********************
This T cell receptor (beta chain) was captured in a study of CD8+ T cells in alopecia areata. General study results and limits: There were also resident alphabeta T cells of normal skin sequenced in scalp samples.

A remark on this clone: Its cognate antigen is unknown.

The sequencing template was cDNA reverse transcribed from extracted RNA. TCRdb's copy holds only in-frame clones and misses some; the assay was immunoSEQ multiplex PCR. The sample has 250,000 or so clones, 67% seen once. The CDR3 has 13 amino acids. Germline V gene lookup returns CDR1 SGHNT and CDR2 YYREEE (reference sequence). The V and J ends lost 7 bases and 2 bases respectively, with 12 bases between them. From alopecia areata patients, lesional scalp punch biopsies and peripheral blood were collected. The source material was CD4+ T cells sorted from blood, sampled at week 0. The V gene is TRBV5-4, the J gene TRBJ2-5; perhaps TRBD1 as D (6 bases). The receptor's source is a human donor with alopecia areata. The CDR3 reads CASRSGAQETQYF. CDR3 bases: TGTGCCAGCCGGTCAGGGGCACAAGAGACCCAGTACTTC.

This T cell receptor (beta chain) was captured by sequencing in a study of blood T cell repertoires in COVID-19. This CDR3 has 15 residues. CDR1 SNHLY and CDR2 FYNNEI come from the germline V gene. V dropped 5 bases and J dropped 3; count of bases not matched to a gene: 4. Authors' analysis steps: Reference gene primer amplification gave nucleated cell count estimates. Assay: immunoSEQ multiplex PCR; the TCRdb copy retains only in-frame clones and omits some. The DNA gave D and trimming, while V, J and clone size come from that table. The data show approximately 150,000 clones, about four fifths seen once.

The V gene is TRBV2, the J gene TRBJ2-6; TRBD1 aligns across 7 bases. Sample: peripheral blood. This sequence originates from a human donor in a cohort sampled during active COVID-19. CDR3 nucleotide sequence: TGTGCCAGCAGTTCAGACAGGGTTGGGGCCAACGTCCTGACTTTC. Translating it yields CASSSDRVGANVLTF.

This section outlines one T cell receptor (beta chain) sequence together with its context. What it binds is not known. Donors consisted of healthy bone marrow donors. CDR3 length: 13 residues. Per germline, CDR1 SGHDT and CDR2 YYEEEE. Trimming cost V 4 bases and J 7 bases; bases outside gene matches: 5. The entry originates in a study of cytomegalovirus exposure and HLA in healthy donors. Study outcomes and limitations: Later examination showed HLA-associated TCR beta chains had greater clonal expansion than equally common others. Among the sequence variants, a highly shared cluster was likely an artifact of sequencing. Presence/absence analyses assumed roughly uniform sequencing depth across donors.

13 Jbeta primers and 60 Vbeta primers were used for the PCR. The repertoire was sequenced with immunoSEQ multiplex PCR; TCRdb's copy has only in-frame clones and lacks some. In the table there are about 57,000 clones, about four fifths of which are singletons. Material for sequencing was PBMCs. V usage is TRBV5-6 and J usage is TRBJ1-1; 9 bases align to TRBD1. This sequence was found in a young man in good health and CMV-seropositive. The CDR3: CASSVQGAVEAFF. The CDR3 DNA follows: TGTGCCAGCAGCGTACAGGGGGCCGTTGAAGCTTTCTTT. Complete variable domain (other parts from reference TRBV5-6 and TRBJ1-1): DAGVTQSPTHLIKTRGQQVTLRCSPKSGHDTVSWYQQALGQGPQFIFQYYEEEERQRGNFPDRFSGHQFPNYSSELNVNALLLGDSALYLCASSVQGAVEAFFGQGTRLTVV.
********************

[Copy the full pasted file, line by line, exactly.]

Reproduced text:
This T cell receptor (beta chain) was captured in a study of CD8+ T cells in alopecia areata. General study results and limits: There were also resident alphabeta T cells of normal skin sequenced in scalp samples.

A remark on this clone: Its cognate antigen is unknown.

The sequencing template was cDNA reverse transcribed from extracted RNA. TCRdb's copy holds only in-frame clones and misses some; the assay was immunoSEQ multiplex PCR. The sample has 250,000 or so clones, 67% seen once. The CDR3 has 13 amino acids. Germline V gene lookup returns CDR1 SGHNT and CDR2 YYREEE (reference sequence). The V and J ends lost 7 bases and 2 bases respectively, with 12 bases between them. From alopecia areata patients, lesional scalp punch biopsies and peripheral blood were collected. The source material was CD4+ T cells sorted from blood, sampled at week 0. The V gene is TRBV5-4, the J gene TRBJ2-5; perhaps TRBD1 as D (6 bases). The receptor's source is a human donor with alopecia areata. The CDR3 reads CASRSGAQETQYF. CDR3 bases: TGTGCCAGCCGGTCAGGGGCACAAGAGACCCAGTACTTC.

This T cell receptor (beta chain) was captured by sequencing in a study of blood T cell repertoires in COVID-19. This CDR3 has 15 residues. CDR1 SNHLY and CDR2 FYNNEI come from the germline V gene. V dropped 5 bases and J dropped 3; count of bases not matched to a gene: 4. Authors' analysis steps: Reference gene primer amplification gave nucleated cell count estimates. Assay: immunoSEQ multiplex PCR; the TCRdb copy retains only in-frame clones and omits some. The DNA gave D and trimming, while V, J and clone size come from that table. The data show approximately 150,000 clones, about four fifths seen once.

The V gene is TRBV2, the J gene TRBJ2-6; TRBD1 aligns across 7 bases. Sample: peripheral blood. This sequence originates from a human donor in a cohort sampled during active COVID-19. CDR3 nucleotide sequence: TGTGCCAGCAGTTCAGACAGGGTTGGGGCCAACGTCCTGACTTTC. Translating it yields CASSSDRVGANVLTF.

This section outlines one T cell receptor (beta chain) sequence together with its context. What it binds is not known. Donors consisted of healthy bone marrow donors. CDR3 length: 13 residues. Per germline, CDR1 SGHDT and CDR2 YYEEEE. Trimming cost V 4 bases and J 7 bases; bases outside gene matches: 5. The entry originates in a study of cytomegalovirus exposure and HLA in healthy donors. Study outcomes and limitations: Later examination showed HLA-associated TCR beta chains had greater clonal expansion than equally common others. Among the sequence variants, a highly shared cluster was likely an artifact of sequencing. Presence/absence analyses assumed roughly uniform sequencing depth across donors.

13 Jbeta primers and 60 Vbeta primers were used for the PCR. The repertoire was sequenced with immunoSEQ multiplex PCR; TCRdb's copy has only in-frame clones and lacks some. In the table there are about 57,000 clones, about four fifths of which are singletons. Material for sequencing was PBMCs. V usage is TRBV5-6 and J usage is TRBJ1-1; 9 bases align to TRBD1. This sequence was found in a young man in good health and CMV-seropositive. The CDR3: CASSVQGAVEAFF. The CDR3 DNA follows: TGTGCCAGCAGCGTACAGGGGGCCGTTGAAGCTTTCTTT. Complete variable domain (other parts from reference TRBV5-6 and TRBJ1-1): DAGVTQSPTHLIKTRGQQVTLRCSPKSGHDTVSWYQQALGQGPQFIFQYYEEEERQRGNFPDRFSGHQFPNYSSELNVNALLLGDSALYLCASSVQGAVEAFFGQGTRLTVV.